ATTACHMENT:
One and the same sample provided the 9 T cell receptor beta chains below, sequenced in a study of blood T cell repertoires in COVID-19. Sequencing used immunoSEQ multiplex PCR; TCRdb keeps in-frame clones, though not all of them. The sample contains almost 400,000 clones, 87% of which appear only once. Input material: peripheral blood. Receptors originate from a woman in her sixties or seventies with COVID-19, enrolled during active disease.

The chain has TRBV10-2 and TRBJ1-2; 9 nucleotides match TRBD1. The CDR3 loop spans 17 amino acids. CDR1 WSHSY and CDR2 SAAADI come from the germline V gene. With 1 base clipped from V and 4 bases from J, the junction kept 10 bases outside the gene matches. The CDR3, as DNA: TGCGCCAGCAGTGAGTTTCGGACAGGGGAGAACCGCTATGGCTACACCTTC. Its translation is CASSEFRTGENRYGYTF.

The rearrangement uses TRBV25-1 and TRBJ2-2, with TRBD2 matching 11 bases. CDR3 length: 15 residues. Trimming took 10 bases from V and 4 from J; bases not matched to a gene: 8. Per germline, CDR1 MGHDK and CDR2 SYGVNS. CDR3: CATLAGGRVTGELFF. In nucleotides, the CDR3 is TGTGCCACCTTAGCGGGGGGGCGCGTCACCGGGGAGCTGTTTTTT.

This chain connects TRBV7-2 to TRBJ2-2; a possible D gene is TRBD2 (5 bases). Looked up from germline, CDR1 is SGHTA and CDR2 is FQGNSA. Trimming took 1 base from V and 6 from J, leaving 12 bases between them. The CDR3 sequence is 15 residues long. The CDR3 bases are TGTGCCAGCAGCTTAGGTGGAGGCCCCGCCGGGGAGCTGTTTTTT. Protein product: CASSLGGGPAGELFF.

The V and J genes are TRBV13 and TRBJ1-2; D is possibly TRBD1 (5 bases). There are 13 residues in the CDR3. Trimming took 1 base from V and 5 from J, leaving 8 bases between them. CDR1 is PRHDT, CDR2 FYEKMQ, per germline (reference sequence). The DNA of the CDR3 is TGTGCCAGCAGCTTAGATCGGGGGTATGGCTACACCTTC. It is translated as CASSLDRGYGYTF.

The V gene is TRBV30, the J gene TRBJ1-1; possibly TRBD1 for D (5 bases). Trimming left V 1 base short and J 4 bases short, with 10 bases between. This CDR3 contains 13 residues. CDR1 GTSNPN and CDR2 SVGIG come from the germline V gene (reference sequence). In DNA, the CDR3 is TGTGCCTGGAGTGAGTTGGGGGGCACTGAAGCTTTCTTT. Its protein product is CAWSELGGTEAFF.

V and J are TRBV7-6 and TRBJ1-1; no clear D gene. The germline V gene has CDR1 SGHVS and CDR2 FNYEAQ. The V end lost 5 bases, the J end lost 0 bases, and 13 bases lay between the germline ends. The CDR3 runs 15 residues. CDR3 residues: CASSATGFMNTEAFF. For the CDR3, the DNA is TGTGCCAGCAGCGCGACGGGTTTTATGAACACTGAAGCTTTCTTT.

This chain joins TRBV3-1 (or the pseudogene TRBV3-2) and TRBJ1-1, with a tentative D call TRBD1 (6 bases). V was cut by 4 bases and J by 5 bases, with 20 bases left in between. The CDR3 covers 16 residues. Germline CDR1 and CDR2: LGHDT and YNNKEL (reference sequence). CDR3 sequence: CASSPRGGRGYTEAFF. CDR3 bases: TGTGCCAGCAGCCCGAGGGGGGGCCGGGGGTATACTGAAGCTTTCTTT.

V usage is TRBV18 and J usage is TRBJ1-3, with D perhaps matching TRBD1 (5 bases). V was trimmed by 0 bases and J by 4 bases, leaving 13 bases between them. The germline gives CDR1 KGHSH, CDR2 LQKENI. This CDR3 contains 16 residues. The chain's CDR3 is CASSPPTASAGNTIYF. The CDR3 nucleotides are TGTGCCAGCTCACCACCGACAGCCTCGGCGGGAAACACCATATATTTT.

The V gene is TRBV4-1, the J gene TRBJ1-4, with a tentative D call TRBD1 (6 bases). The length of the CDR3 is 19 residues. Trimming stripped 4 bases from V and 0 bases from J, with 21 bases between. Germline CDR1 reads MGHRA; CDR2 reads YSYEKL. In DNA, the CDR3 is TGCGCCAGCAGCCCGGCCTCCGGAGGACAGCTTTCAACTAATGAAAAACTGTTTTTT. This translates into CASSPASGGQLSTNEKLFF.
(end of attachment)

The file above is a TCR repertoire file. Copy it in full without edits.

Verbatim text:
One and the same sample provided the 9 T cell receptor beta chains below, sequenced in a study of blood T cell repertoires in COVID-19. Sequencing used immunoSEQ multiplex PCR; TCRdb keeps in-frame clones, though not all of them. The sample contains almost 400,000 clones, 87% of which appear only once. Input material: peripheral blood. Receptors originate from a woman in her sixties or seventies with COVID-19, enrolled during active disease.

The chain has TRBV10-2 and TRBJ1-2; 9 nucleotides match TRBD1. The CDR3 loop spans 17 amino acids. CDR1 WSHSY and CDR2 SAAADI come from the germline V gene. With 1 base clipped from V and 4 bases from J, the junction kept 10 bases outside the gene matches. The CDR3, as DNA: TGCGCCAGCAGTGAGTTTCGGACAGGGGAGAACCGCTATGGCTACACCTTC. Its translation is CASSEFRTGENRYGYTF.

The rearrangement uses TRBV25-1 and TRBJ2-2, with TRBD2 matching 11 bases. CDR3 length: 15 residues. Trimming took 10 bases from V and 4 from J; bases not matched to a gene: 8. Per germline, CDR1 MGHDK and CDR2 SYGVNS. CDR3: CATLAGGRVTGELFF. In nucleotides, the CDR3 is TGTGCCACCTTAGCGGGGGGGCGCGTCACCGGGGAGCTGTTTTTT.

This chain connects TRBV7-2 to TRBJ2-2; a possible D gene is TRBD2 (5 bases). Looked up from germline, CDR1 is SGHTA and CDR2 is FQGNSA. Trimming took 1 base from V and 6 from J, leaving 12 bases between them. The CDR3 sequence is 15 residues long. The CDR3 bases are TGTGCCAGCAGCTTAGGTGGAGGCCCCGCCGGGGAGCTGTTTTTT. Protein product: CASSLGGGPAGELFF.

The V and J genes are TRBV13 and TRBJ1-2; D is possibly TRBD1 (5 bases). There are 13 residues in the CDR3. Trimming took 1 base from V and 5 from J, leaving 8 bases between them. CDR1 is PRHDT, CDR2 FYEKMQ, per germline (reference sequence). The DNA of the CDR3 is TGTGCCAGCAGCTTAGATCGGGGGTATGGCTACACCTTC. It is translated as CASSLDRGYGYTF.

The V gene is TRBV30, the J gene TRBJ1-1; possibly TRBD1 for D (5 bases). Trimming left V 1 base short and J 4 bases short, with 10 bases between. This CDR3 contains 13 residues. CDR1 GTSNPN and CDR2 SVGIG come from the germline V gene (reference sequence). In DNA, the CDR3 is TGTGCCTGGAGTGAGTTGGGGGGCACTGAAGCTTTCTTT. Its protein product is CAWSELGGTEAFF.

V and J are TRBV7-6 and TRBJ1-1; no clear D gene. The germline V gene has CDR1 SGHVS and CDR2 FNYEAQ. The V end lost 5 bases, the J end lost 0 bases, and 13 bases lay between the germline ends. The CDR3 runs 15 residues. CDR3 residues: CASSATGFMNTEAFF. For the CDR3, the DNA is TGTGCCAGCAGCGCGACGGGTTTTATGAACACTGAAGCTTTCTTT.

This chain joins TRBV3-1 (or the pseudogene TRBV3-2) and TRBJ1-1, with a tentative D call TRBD1 (6 bases). V was cut by 4 bases and J by 5 bases, with 20 bases left in between. The CDR3 covers 16 residues. Germline CDR1 and CDR2: LGHDT and YNNKEL (reference sequence). CDR3 sequence: CASSPRGGRGYTEAFF. CDR3 bases: TGTGCCAGCAGCCCGAGGGGGGGCCGGGGGTATACTGAAGCTTTCTTT.

V usage is TRBV18 and J usage is TRBJ1-3, with D perhaps matching TRBD1 (5 bases). V was trimmed by 0 bases and J by 4 bases, leaving 13 bases between them. The germline gives CDR1 KGHSH, CDR2 LQKENI. This CDR3 contains 16 residues. The chain's CDR3 is CASSPPTASAGNTIYF. The CDR3 nucleotides are TGTGCCAGCTCACCACCGACAGCCTCGGCGGGAAACACCATATATTTT.

The V gene is TRBV4-1, the J gene TRBJ1-4, with a tentative D call TRBD1 (6 bases). The length of the CDR3 is 19 residues. Trimming stripped 4 bases from V and 0 bases from J, with 21 bases between. Germline CDR1 reads MGHRA; CDR2 reads YSYEKL. In DNA, the CDR3 is TGCGCCAGCAGCCCGGCCTCCGGAGGACAGCTTTCAACTAATGAAAAACTGTTTTTT. This translates into CASSPASGGQLSTNEKLFF.